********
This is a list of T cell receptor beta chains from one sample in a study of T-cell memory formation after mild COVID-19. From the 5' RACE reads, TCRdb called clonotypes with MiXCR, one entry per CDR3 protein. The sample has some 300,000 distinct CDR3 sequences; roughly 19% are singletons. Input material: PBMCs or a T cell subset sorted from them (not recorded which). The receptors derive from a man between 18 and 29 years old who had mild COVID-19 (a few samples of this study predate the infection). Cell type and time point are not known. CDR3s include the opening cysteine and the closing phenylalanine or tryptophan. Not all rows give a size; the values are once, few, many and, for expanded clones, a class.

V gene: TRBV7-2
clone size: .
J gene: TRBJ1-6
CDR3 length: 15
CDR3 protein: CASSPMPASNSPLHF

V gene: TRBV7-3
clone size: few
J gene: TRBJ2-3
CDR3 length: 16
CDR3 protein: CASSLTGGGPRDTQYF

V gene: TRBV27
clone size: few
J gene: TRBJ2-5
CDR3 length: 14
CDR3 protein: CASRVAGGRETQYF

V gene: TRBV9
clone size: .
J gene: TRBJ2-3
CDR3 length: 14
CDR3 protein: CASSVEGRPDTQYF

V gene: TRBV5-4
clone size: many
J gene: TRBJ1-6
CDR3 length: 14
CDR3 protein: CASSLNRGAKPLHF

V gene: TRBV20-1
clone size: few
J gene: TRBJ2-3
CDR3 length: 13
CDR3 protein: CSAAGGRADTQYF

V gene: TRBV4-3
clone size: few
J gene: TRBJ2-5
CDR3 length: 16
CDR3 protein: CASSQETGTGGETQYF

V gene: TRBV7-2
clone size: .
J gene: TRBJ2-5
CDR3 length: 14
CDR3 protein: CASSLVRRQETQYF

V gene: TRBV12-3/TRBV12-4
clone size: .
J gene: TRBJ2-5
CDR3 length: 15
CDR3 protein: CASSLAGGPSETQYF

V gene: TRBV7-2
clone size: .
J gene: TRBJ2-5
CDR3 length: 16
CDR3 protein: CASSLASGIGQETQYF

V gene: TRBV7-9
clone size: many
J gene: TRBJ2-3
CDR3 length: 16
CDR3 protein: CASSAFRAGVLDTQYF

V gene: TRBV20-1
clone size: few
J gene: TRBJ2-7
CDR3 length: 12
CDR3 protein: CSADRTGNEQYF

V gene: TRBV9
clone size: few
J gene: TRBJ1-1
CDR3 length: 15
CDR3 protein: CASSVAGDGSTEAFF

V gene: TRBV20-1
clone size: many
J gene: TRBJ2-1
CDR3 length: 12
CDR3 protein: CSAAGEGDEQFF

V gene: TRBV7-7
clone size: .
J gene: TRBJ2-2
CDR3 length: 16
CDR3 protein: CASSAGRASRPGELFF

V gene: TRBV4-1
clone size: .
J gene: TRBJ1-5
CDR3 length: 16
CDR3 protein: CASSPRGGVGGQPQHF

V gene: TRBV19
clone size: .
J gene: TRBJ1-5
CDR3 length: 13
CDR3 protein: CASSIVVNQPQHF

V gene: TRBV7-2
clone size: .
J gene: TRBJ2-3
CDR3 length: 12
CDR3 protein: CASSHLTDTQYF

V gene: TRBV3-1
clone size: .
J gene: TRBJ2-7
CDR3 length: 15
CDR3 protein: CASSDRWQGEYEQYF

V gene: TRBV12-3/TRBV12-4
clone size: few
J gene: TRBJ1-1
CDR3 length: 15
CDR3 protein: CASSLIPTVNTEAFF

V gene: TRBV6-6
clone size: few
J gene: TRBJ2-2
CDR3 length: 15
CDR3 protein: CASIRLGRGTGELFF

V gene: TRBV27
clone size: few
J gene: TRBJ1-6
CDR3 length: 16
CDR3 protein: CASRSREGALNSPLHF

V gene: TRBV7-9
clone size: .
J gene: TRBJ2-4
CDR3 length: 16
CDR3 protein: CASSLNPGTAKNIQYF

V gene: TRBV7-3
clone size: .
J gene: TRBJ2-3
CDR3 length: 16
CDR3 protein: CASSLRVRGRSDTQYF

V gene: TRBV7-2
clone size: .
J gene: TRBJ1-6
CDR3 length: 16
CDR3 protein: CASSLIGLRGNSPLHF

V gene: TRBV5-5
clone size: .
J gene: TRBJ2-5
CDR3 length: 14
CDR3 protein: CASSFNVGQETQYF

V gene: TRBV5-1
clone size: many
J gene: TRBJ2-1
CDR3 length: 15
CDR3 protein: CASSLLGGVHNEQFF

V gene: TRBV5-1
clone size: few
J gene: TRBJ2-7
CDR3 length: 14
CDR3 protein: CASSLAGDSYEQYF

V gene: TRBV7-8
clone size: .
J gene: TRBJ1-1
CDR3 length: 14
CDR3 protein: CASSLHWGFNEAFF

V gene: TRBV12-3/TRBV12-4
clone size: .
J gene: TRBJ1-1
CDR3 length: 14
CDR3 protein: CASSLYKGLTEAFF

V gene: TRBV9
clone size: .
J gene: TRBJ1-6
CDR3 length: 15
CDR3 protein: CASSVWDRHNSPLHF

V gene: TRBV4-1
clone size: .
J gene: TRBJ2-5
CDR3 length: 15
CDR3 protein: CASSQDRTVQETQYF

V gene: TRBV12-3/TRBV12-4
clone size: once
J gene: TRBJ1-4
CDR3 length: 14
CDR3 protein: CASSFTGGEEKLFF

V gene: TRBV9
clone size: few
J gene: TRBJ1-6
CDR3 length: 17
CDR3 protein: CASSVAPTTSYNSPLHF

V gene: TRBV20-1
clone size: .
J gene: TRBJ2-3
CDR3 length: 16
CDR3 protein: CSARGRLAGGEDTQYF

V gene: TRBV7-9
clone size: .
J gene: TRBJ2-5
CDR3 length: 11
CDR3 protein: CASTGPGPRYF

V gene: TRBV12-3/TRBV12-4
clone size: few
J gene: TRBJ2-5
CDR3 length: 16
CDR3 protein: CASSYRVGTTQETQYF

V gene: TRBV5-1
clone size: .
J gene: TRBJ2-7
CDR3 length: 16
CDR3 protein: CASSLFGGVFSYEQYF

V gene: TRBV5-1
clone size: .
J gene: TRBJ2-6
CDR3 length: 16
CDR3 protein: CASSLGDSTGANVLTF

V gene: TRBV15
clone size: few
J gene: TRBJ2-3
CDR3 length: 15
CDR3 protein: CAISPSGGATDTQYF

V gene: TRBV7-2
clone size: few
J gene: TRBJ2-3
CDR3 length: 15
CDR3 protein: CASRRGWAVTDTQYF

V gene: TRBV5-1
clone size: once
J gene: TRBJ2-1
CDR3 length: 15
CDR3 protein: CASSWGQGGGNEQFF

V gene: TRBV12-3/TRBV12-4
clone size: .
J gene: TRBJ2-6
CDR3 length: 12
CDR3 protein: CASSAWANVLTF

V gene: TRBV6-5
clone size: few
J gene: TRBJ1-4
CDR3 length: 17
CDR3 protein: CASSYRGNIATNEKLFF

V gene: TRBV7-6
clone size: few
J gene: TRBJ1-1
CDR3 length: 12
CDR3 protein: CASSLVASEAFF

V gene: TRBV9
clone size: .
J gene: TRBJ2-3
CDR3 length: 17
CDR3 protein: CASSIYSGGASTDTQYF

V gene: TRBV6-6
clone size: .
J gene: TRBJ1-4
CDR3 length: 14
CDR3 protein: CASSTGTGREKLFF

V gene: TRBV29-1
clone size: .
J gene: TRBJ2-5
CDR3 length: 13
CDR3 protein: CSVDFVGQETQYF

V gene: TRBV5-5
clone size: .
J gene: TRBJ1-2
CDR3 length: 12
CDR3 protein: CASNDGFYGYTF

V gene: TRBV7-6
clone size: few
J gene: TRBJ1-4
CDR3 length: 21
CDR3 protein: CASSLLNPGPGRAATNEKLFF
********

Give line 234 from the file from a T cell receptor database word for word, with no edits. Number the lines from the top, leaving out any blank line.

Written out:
J gene: TRBJ1-4